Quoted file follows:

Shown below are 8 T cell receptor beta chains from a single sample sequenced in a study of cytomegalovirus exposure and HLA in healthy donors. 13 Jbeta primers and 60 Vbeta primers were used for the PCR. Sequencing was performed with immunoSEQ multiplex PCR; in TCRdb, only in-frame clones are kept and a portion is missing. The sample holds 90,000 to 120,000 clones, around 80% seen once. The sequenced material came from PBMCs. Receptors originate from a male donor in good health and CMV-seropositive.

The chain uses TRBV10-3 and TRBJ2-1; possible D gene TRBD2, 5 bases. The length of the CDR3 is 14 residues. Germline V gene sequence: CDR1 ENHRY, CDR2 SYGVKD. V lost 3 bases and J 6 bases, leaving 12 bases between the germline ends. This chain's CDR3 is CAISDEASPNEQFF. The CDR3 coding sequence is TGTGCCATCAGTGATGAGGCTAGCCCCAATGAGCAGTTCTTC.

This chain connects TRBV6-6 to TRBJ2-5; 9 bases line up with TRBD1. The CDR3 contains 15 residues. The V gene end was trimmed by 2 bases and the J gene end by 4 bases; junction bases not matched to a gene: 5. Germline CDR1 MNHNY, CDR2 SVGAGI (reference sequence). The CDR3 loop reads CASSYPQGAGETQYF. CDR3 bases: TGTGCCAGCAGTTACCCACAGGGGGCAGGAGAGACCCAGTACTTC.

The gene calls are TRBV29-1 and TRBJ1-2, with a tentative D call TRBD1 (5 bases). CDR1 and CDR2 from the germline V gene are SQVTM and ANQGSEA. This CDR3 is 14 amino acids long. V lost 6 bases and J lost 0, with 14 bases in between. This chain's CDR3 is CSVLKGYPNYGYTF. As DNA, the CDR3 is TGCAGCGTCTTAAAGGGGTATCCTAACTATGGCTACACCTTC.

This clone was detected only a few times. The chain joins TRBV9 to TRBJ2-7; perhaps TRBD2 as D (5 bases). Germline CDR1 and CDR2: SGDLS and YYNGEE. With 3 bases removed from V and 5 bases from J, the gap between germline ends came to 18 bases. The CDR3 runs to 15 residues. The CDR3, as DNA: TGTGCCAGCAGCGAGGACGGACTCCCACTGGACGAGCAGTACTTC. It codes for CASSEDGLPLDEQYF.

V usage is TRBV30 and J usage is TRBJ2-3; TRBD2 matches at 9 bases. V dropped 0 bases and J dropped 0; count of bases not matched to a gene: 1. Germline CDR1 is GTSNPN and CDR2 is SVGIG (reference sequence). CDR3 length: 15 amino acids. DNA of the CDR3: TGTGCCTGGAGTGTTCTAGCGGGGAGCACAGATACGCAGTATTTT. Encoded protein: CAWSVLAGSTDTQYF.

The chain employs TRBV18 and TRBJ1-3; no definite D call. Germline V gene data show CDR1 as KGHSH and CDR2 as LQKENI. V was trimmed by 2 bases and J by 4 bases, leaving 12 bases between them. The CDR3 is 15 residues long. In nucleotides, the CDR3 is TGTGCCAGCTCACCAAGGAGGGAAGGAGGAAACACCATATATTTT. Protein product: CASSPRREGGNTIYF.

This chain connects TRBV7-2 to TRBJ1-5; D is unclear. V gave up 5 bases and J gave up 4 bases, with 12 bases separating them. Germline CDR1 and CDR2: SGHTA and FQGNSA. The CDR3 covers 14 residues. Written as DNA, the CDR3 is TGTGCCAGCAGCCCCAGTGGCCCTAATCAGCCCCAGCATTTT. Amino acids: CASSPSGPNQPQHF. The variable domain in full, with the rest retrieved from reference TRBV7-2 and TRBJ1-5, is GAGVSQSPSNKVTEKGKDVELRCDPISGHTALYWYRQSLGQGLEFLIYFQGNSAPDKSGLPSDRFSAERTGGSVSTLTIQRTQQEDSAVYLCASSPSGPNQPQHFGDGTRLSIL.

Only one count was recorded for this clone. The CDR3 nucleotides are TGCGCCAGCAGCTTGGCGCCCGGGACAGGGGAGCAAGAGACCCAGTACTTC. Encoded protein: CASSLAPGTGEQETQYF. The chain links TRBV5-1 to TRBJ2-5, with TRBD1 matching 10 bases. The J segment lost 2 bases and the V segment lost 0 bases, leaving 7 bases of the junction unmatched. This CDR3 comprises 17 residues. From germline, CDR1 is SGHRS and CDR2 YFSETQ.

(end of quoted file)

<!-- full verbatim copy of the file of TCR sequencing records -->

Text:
Shown below are 8 T cell receptor beta chains from a single sample sequenced in a study of cytomegalovirus exposure and HLA in healthy donors. 13 Jbeta primers and 60 Vbeta primers were used for the PCR. Sequencing was performed with immunoSEQ multiplex PCR; in TCRdb, only in-frame clones are kept and a portion is missing. The sample holds 90,000 to 120,000 clones, around 80% seen once. The sequenced material came from PBMCs. Receptors originate from a male donor in good health and CMV-seropositive.

The chain uses TRBV10-3 and TRBJ2-1; possible D gene TRBD2, 5 bases. The length of the CDR3 is 14 residues. Germline V gene sequence: CDR1 ENHRY, CDR2 SYGVKD. V lost 3 bases and J 6 bases, leaving 12 bases between the germline ends. This chain's CDR3 is CAISDEASPNEQFF. The CDR3 coding sequence is TGTGCCATCAGTGATGAGGCTAGCCCCAATGAGCAGTTCTTC.

This chain connects TRBV6-6 to TRBJ2-5; 9 bases line up with TRBD1. The CDR3 contains 15 residues. The V gene end was trimmed by 2 bases and the J gene end by 4 bases; junction bases not matched to a gene: 5. Germline CDR1 MNHNY, CDR2 SVGAGI (reference sequence). The CDR3 loop reads CASSYPQGAGETQYF. CDR3 bases: TGTGCCAGCAGTTACCCACAGGGGGCAGGAGAGACCCAGTACTTC.

The gene calls are TRBV29-1 and TRBJ1-2, with a tentative D call TRBD1 (5 bases). CDR1 and CDR2 from the germline V gene are SQVTM and ANQGSEA. This CDR3 is 14 amino acids long. V lost 6 bases and J lost 0, with 14 bases in between. This chain's CDR3 is CSVLKGYPNYGYTF. As DNA, the CDR3 is TGCAGCGTCTTAAAGGGGTATCCTAACTATGGCTACACCTTC.

This clone was detected only a few times. The chain joins TRBV9 to TRBJ2-7; perhaps TRBD2 as D (5 bases). Germline CDR1 and CDR2: SGDLS and YYNGEE. With 3 bases removed from V and 5 bases from J, the gap between germline ends came to 18 bases. The CDR3 runs to 15 residues. The CDR3, as DNA: TGTGCCAGCAGCGAGGACGGACTCCCACTGGACGAGCAGTACTTC. It codes for CASSEDGLPLDEQYF.

V usage is TRBV30 and J usage is TRBJ2-3; TRBD2 matches at 9 bases. V dropped 0 bases and J dropped 0; count of bases not matched to a gene: 1. Germline CDR1 is GTSNPN and CDR2 is SVGIG (reference sequence). CDR3 length: 15 amino acids. DNA of the CDR3: TGTGCCTGGAGTGTTCTAGCGGGGAGCACAGATACGCAGTATTTT. Encoded protein: CAWSVLAGSTDTQYF.

The chain employs TRBV18 and TRBJ1-3; no definite D call. Germline V gene data show CDR1 as KGHSH and CDR2 as LQKENI. V was trimmed by 2 bases and J by 4 bases, leaving 12 bases between them. The CDR3 is 15 residues long. In nucleotides, the CDR3 is TGTGCCAGCTCACCAAGGAGGGAAGGAGGAAACACCATATATTTT. Protein product: CASSPRREGGNTIYF.

This chain connects TRBV7-2 to TRBJ1-5; D is unclear. V gave up 5 bases and J gave up 4 bases, with 12 bases separating them. Germline CDR1 and CDR2: SGHTA and FQGNSA. The CDR3 covers 14 residues. Written as DNA, the CDR3 is TGTGCCAGCAGCCCCAGTGGCCCTAATCAGCCCCAGCATTTT. Amino acids: CASSPSGPNQPQHF. The variable domain in full, with the rest retrieved from reference TRBV7-2 and TRBJ1-5, is GAGVSQSPSNKVTEKGKDVELRCDPISGHTALYWYRQSLGQGLEFLIYFQGNSAPDKSGLPSDRFSAERTGGSVSTLTIQRTQQEDSAVYLCASSPSGPNQPQHFGDGTRLSIL.

Only one count was recorded for this clone. The CDR3 nucleotides are TGCGCCAGCAGCTTGGCGCCCGGGACAGGGGAGCAAGAGACCCAGTACTTC. Encoded protein: CASSLAPGTGEQETQYF. The chain links TRBV5-1 to TRBJ2-5, with TRBD1 matching 10 bases. The J segment lost 2 bases and the V segment lost 0 bases, leaving 7 bases of the junction unmatched. This CDR3 comprises 17 residues. From germline, CDR1 is SGHRS and CDR2 YFSETQ.